Faculty Sponsor

Coleen Wilder


Arts and Sciences


Sports Analytics

Presentation Type

Poster Presentation

Symposium Date

Spring 4-28-2022


Major League Baseball (MLB) is a 10 billion-dollar industry with billions of dollars going to players each year. The best players receive the most money. There is a preconceived notion that more money translates to more wins and therefore more championships. However, there have been an increasing number of individuals who believe that all 30 teams have a chance to win their respective games regardless of the amount of money spent on players. The objective of this research was to explore the relationship between team payroll and team wins. Independent t-test and regression analyses were conducted using data for the 1995-2019 time period. The results herein show that teams with the top 10 highest payrolls had a better chance of winning the world series than teams with the lowest payrolls. This finding supports the claim that payroll is a predictor of success but the causal factors are yet to be explored; a topic for future research. The focus of this research was professional baseball. Future research may also be extended to explore the implications of compensating college athletes.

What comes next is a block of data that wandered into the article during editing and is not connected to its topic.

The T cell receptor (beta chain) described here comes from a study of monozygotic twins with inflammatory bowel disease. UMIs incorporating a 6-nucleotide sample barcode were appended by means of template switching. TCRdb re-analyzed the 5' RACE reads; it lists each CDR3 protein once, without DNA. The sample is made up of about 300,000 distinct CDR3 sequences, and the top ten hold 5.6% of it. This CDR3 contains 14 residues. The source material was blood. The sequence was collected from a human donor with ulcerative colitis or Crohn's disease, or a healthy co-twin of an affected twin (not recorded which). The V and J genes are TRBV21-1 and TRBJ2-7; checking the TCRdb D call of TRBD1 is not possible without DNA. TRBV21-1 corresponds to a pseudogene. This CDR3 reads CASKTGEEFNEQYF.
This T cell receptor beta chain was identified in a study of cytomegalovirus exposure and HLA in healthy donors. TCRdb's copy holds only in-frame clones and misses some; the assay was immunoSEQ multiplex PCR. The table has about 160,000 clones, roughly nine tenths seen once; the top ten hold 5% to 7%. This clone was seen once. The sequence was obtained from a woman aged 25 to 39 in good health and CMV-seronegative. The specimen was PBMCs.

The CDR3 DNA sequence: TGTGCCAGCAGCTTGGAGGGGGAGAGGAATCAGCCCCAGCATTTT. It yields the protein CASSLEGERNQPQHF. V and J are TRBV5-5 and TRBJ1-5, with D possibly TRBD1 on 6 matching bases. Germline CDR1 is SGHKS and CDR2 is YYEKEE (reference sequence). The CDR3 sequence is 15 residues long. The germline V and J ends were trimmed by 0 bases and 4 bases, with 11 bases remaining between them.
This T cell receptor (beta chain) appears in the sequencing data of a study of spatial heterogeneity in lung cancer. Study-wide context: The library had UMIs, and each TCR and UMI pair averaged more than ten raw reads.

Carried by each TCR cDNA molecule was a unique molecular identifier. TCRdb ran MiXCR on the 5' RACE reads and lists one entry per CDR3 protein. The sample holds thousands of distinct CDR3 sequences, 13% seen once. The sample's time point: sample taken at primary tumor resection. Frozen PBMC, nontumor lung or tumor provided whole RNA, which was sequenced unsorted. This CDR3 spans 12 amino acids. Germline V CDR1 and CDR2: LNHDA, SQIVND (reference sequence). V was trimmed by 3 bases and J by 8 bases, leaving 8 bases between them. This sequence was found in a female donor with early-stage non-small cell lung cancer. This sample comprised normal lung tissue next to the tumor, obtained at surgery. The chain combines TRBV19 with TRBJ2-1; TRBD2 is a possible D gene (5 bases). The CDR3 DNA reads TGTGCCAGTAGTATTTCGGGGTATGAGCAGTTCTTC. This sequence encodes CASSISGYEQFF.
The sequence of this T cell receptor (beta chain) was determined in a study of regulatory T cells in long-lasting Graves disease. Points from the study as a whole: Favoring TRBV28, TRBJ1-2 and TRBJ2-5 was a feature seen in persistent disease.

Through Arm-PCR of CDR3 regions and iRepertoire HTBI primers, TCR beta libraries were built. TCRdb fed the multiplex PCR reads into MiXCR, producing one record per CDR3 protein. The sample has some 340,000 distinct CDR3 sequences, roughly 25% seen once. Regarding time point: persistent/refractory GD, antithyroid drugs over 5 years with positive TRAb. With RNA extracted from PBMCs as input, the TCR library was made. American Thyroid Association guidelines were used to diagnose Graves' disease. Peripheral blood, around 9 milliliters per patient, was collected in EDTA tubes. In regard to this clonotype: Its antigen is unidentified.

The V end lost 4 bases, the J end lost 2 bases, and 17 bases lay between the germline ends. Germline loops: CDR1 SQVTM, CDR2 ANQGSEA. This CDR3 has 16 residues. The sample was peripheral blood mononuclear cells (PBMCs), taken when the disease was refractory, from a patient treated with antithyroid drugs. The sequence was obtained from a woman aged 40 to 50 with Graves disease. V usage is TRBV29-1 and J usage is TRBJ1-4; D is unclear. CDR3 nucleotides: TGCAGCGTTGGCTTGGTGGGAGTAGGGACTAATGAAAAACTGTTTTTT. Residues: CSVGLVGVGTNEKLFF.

Biographical Information about Author(s)

The team of authors is multidisciplinary; Jonathan Bledsoe is a Senior Finance major with a concentration in Finance, Alex Conlin is a Junior Finance major with a concentration in Economics, Grace Edwards is a Junior Data Science major, Madison Gawlinski is a Senior Actuarial Science major, and Mark Lorenz is a Senior Business Analytics major. We all chose this project, because we are interested in economics and baseball. Examining the effects of payroll and number of wins would be a practical project for all of us to learn the skills of working as a team and learning the process of a research project. We hope to find what are key successes in baseball along with any other findings that our data provides.

MLB_Poster_Group1.pptx.pdf (896 kB)
Poster Presentation